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 Post subject: Re: Herzog full barrel restoration
PostPosted: Mon Jun 01, 2020 10:49 pm 
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Victor III
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gsphonos wrote:
Wow!! Congrats on getting this. You are lucky to get one AT ALL, in whatever condition!! I’m sure you will get it looking great!!

Mike



It’ll take awhile but I think I can do it!


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 Post subject: Re: Herzog full barrel restoration
PostPosted: Tue Jun 02, 2020 3:12 pm 
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Victor Monarch
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Obviously, restoring the wood is going to be somewhat challenging, but I think the biggest challenge will be to find an original latch and the hardware to make both doors open at the same time. The patent drawings show the hardware configuration with the gearing and you might be able to replicate them or have someone help you with that. The gears appear to be made up from two flat semi-circular pieces of steel with alternating teeth, which are then riveted together to work in conjunction with each other, but look like they fit together differently than standard gearing... they appear to mesh differently than motor drive gears.
"The phonograph† is not of any commercial value."
Thomas Alva Edison - Comment to his assistant, Samuel Insull.

"No one needs a Victrola XX, a Perfected Graphophone Type G, or whatever you call those noisy things."
My Wife


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 Post subject: Re: Herzog full barrel restoration
PostPosted: Tue Jun 02, 2020 3:24 pm 
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Victor II
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So many audio formats, so little listening time!
Joined: Fri Oct 11, 2019 4:49 pm
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Location: Wiltshire, UK
With a 3d printer would you be able to make them by scaling up from the drawings to create a prototype?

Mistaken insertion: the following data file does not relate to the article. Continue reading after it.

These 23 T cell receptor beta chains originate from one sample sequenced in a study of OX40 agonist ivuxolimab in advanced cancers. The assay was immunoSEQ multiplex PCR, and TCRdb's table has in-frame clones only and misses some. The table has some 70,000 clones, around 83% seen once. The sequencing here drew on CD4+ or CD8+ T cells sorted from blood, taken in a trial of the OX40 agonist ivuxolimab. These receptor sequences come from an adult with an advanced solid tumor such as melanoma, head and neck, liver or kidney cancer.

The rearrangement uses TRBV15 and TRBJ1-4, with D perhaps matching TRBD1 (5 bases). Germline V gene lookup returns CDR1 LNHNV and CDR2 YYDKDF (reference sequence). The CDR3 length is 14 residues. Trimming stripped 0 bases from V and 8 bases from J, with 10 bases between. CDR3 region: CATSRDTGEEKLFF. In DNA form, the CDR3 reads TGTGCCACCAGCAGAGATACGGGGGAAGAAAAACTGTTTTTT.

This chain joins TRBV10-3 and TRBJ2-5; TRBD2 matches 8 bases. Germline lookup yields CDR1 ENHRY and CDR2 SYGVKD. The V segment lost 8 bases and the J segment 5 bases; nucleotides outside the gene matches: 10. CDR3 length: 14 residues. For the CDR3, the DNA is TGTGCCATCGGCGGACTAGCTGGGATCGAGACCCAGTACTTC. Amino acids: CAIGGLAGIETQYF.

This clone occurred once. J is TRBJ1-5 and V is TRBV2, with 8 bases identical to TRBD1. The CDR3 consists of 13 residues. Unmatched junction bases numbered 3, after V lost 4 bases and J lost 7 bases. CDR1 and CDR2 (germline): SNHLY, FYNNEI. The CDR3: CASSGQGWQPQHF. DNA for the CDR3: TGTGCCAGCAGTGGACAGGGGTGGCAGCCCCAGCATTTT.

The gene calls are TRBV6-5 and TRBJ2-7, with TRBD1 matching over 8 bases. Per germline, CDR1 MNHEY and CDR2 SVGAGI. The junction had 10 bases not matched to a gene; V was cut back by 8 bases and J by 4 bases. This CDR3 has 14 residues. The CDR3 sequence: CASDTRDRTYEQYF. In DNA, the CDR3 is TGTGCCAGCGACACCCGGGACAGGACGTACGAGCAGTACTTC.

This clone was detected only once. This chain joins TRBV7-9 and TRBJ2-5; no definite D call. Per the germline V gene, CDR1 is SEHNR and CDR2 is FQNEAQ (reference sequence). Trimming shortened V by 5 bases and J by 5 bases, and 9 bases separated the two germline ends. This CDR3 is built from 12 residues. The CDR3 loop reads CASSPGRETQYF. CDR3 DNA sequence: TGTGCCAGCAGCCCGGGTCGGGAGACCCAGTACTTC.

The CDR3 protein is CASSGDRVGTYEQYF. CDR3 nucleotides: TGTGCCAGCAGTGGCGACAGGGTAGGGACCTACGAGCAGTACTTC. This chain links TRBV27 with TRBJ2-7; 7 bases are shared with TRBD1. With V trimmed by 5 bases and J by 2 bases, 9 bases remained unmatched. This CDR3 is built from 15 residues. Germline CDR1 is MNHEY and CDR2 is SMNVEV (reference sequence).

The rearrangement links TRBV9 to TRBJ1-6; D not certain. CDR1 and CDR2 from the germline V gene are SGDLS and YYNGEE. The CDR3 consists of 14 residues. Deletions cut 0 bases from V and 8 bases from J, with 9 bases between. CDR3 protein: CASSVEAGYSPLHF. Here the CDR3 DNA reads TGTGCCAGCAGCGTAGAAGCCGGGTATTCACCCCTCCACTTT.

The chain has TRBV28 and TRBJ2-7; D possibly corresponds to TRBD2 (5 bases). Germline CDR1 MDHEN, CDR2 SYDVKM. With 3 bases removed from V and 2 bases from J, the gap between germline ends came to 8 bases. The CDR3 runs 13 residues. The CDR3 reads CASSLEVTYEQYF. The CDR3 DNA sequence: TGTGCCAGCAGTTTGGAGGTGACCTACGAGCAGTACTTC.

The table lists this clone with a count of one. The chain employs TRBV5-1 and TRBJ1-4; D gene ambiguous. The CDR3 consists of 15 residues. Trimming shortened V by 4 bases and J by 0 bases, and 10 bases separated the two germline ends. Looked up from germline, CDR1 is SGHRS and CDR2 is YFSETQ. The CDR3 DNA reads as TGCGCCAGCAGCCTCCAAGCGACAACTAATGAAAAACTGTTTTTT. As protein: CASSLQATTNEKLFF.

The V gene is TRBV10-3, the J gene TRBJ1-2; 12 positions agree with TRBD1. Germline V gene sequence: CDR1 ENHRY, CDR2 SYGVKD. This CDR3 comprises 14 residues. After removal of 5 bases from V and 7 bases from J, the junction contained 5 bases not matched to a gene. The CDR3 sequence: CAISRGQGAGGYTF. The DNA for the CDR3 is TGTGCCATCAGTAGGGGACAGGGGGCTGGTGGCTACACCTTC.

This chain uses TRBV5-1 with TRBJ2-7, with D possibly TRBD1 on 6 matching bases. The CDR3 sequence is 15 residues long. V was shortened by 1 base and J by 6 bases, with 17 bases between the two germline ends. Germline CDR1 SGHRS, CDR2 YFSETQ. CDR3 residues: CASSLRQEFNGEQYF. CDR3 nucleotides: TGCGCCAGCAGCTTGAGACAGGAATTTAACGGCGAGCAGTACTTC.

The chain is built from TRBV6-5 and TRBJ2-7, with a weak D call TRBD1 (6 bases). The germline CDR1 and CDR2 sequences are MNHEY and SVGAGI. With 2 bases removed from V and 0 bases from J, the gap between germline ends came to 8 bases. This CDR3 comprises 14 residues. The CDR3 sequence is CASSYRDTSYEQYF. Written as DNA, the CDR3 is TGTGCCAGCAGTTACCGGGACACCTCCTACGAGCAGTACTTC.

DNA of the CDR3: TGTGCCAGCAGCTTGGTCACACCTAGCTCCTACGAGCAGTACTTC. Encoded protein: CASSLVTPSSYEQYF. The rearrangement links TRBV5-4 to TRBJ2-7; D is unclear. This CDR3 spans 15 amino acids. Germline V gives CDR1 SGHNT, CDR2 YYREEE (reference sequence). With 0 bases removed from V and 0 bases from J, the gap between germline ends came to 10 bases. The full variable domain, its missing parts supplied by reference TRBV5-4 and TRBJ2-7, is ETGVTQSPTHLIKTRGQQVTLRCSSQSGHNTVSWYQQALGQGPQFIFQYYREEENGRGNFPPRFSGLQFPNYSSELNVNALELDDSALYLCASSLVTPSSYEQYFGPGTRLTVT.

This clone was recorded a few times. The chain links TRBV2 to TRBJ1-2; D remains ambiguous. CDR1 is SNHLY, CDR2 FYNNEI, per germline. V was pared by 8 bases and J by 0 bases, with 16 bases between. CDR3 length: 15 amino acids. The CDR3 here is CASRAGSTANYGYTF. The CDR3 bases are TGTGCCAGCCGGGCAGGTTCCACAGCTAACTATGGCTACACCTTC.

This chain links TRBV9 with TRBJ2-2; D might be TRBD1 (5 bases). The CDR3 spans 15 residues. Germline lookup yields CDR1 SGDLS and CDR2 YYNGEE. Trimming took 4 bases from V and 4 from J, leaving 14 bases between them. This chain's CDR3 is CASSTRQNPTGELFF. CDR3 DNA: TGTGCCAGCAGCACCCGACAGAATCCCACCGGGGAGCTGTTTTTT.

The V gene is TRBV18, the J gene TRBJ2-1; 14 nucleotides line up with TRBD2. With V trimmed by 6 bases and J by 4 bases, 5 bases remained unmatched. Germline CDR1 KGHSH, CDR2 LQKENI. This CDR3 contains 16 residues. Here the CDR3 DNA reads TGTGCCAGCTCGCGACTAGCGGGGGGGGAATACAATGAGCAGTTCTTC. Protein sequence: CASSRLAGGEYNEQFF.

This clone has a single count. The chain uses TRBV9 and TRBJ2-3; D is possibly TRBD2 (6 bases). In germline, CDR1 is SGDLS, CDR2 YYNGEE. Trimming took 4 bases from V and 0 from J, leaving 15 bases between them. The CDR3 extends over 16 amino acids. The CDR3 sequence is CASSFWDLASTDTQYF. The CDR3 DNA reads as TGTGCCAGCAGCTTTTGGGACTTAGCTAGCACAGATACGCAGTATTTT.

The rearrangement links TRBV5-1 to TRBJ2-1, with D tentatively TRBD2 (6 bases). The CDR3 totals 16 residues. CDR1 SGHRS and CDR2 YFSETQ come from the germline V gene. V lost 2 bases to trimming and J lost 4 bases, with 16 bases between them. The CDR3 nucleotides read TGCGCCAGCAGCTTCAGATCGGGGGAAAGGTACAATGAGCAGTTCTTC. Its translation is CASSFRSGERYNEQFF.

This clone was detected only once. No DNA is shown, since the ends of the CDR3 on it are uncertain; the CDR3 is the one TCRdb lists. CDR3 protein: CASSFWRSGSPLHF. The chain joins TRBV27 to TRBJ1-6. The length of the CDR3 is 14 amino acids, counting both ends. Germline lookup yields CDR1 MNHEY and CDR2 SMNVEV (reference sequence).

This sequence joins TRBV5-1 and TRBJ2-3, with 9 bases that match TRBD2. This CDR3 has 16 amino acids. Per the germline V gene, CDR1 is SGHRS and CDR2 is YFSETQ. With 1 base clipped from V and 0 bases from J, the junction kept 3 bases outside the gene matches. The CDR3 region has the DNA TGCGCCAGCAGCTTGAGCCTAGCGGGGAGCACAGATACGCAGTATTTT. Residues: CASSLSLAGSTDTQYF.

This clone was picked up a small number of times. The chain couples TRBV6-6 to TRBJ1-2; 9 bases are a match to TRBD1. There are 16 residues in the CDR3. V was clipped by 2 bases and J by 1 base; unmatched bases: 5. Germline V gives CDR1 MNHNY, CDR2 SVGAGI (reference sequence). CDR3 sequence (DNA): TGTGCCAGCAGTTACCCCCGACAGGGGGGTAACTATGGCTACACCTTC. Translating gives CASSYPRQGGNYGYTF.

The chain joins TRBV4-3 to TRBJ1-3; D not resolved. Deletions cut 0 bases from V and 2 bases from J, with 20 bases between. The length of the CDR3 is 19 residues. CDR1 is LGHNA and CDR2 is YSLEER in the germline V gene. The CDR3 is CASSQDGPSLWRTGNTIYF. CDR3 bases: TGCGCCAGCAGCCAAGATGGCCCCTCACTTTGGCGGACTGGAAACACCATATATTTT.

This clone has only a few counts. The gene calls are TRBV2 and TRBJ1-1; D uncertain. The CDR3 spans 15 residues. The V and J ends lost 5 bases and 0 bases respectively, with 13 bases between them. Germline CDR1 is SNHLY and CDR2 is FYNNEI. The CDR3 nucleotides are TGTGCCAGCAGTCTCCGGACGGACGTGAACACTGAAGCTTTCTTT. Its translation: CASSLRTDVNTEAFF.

I am interested in all forms of audio media including: gramophones, phonographs, wire recorders, the tefifon, reel to reel tapes, radiograms and radios.


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 Post subject: Re: Herzog full barrel restoration
PostPosted: Tue Jun 02, 2020 3:32 pm 
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Victor III
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phonosandradios wrote:
With a 3d printer would you be able to make them by scaling up from the drawings to create a prototype?



That’s actually a great idea. I have “free” access to the 3D printers at my college. And I’m sure if I 3D print the pieces, the machinist can help me make them out of metal :mrgreen:

I’ll have to ask this fall!


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 Post subject: Re: Herzog full barrel restoration
PostPosted: Tue Jun 02, 2020 3:51 pm 
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Victor Monarch
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phonosandradios wrote:
With a 3d printer would you be able to make them by scaling up from the drawings to create a prototype?

I think that would be possible, although 3D printing is not something I have used before. I actually think it would be simpler to enlarge the patent drawings to the correct size, trace them onto metal plates and cut them out... old school...
"The phonograph† is not of any commercial value."
Thomas Alva Edison - Comment to his assistant, Samuel Insull.

"No one needs a Victrola XX, a Perfected Graphophone Type G, or whatever you call those noisy things."
My Wife


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 Post subject: Re: Herzog full barrel restoration
PostPosted: Tue Jun 02, 2020 4:23 pm 
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Victor Monarch